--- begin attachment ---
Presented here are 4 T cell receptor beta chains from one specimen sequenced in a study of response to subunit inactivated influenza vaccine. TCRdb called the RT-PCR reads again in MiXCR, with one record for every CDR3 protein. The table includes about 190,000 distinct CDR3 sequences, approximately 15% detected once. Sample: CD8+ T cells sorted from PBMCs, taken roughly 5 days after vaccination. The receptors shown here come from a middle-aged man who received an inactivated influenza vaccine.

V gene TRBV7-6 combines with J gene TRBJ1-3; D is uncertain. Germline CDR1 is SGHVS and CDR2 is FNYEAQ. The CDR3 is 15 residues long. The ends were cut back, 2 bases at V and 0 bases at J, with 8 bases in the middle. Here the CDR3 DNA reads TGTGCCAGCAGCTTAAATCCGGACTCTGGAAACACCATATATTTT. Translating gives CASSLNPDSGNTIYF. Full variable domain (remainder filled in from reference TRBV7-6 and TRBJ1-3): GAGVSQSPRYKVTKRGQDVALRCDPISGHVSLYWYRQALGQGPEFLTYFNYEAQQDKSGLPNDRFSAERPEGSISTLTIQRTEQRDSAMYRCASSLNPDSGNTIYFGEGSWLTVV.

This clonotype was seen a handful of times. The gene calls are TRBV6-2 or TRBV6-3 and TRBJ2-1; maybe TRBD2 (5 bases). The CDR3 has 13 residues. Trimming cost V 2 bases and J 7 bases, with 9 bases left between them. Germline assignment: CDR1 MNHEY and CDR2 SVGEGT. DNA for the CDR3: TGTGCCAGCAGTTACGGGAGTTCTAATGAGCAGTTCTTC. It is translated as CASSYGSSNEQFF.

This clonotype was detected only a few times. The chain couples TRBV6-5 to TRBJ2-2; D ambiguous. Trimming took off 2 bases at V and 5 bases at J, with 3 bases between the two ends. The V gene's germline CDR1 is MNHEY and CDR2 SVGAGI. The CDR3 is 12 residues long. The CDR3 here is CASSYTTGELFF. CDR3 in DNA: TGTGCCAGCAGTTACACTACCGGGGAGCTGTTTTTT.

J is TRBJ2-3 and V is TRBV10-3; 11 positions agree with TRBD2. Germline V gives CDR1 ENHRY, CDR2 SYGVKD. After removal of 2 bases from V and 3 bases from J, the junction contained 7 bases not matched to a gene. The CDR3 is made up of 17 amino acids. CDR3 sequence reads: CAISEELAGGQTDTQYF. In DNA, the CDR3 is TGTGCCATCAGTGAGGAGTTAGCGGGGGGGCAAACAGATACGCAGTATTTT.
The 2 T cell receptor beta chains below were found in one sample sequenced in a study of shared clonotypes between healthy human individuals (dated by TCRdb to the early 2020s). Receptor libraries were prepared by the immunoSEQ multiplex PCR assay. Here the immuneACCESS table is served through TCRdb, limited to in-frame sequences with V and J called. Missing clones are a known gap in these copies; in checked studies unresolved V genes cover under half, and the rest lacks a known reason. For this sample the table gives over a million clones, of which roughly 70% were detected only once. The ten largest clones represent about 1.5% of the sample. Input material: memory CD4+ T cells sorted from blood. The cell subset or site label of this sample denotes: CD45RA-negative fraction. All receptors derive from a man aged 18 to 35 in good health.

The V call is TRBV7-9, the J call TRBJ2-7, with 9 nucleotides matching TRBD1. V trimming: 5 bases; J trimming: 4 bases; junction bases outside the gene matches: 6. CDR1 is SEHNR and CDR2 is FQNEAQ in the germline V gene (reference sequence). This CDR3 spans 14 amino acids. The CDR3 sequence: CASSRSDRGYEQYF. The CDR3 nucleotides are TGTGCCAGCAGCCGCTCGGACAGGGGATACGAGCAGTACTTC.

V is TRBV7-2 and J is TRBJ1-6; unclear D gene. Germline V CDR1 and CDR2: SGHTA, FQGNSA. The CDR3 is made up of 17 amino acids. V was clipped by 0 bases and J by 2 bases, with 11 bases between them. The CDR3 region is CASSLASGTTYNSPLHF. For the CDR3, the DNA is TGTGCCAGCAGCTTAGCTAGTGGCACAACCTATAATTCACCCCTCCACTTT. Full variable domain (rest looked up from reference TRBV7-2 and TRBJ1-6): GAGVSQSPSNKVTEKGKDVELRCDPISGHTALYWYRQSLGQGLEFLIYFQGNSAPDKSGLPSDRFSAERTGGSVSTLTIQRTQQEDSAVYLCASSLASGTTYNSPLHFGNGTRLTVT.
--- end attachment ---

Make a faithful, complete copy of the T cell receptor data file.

Presented here are 4 T cell receptor beta chains from one specimen sequenced in a study of response to subunit inactivated influenza vaccine. TCRdb called the RT-PCR reads again in MiXCR, with one record for every CDR3 protein. The table includes about 190,000 distinct CDR3 sequences, approximately 15% detected once. Sample: CD8+ T cells sorted from PBMCs, taken roughly 5 days after vaccination. The receptors shown here come from a middle-aged man who received an inactivated influenza vaccine.

V gene TRBV7-6 combines with J gene TRBJ1-3; D is uncertain. Germline CDR1 is SGHVS and CDR2 is FNYEAQ. The CDR3 is 15 residues long. The ends were cut back, 2 bases at V and 0 bases at J, with 8 bases in the middle. Here the CDR3 DNA reads TGTGCCAGCAGCTTAAATCCGGACTCTGGAAACACCATATATTTT. Translating gives CASSLNPDSGNTIYF. Full variable domain (remainder filled in from reference TRBV7-6 and TRBJ1-3): GAGVSQSPRYKVTKRGQDVALRCDPISGHVSLYWYRQALGQGPEFLTYFNYEAQQDKSGLPNDRFSAERPEGSISTLTIQRTEQRDSAMYRCASSLNPDSGNTIYFGEGSWLTVV.

This clonotype was seen a handful of times. The gene calls are TRBV6-2 or TRBV6-3 and TRBJ2-1; maybe TRBD2 (5 bases). The CDR3 has 13 residues. Trimming cost V 2 bases and J 7 bases, with 9 bases left between them. Germline assignment: CDR1 MNHEY and CDR2 SVGEGT. DNA for the CDR3: TGTGCCAGCAGTTACGGGAGTTCTAATGAGCAGTTCTTC. It is translated as CASSYGSSNEQFF.

This clonotype was detected only a few times. The chain couples TRBV6-5 to TRBJ2-2; D ambiguous. Trimming took off 2 bases at V and 5 bases at J, with 3 bases between the two ends. The V gene's germline CDR1 is MNHEY and CDR2 SVGAGI. The CDR3 is 12 residues long. The CDR3 here is CASSYTTGELFF. CDR3 in DNA: TGTGCCAGCAGTTACACTACCGGGGAGCTGTTTTTT.

J is TRBJ2-3 and V is TRBV10-3; 11 positions agree with TRBD2. Germline V gives CDR1 ENHRY, CDR2 SYGVKD. After removal of 2 bases from V and 3 bases from J, the junction contained 7 bases not matched to a gene. The CDR3 is made up of 17 amino acids. CDR3 sequence reads: CAISEELAGGQTDTQYF. In DNA, the CDR3 is TGTGCCATCAGTGAGGAGTTAGCGGGGGGGCAAACAGATACGCAGTATTTT.
The 2 T cell receptor beta chains below were found in one sample sequenced in a study of shared clonotypes between healthy human individuals (dated by TCRdb to the early 2020s). Receptor libraries were prepared by the immunoSEQ multiplex PCR assay. Here the immuneACCESS table is served through TCRdb, limited to in-frame sequences with V and J called. Missing clones are a known gap in these copies; in checked studies unresolved V genes cover under half, and the rest lacks a known reason. For this sample the table gives over a million clones, of which roughly 70% were detected only once. The ten largest clones represent about 1.5% of the sample. Input material: memory CD4+ T cells sorted from blood. The cell subset or site label of this sample denotes: CD45RA-negative fraction. All receptors derive from a man aged 18 to 35 in good health.

The V call is TRBV7-9, the J call TRBJ2-7, with 9 nucleotides matching TRBD1. V trimming: 5 bases; J trimming: 4 bases; junction bases outside the gene matches: 6. CDR1 is SEHNR and CDR2 is FQNEAQ in the germline V gene (reference sequence). This CDR3 spans 14 amino acids. The CDR3 sequence: CASSRSDRGYEQYF. The CDR3 nucleotides are TGTGCCAGCAGCCGCTCGGACAGGGGATACGAGCAGTACTTC.

V is TRBV7-2 and J is TRBJ1-6; unclear D gene. Germline V CDR1 and CDR2: SGHTA, FQGNSA. The CDR3 is made up of 17 amino acids. V was clipped by 0 bases and J by 2 bases, with 11 bases between them. The CDR3 region is CASSLASGTTYNSPLHF. For the CDR3, the DNA is TGTGCCAGCAGCTTAGCTAGTGGCACAACCTATAATTCACCCCTCCACTTT. Full variable domain (rest looked up from reference TRBV7-2 and TRBJ1-6): GAGVSQSPSNKVTEKGKDVELRCDPISGHTALYWYRQSLGQGLEFLIYFQGNSAPDKSGLPSDRFSAERTGGSVSTLTIQRTQQEDSAVYLCASSLASGTTYNSPLHFGNGTRLTVT.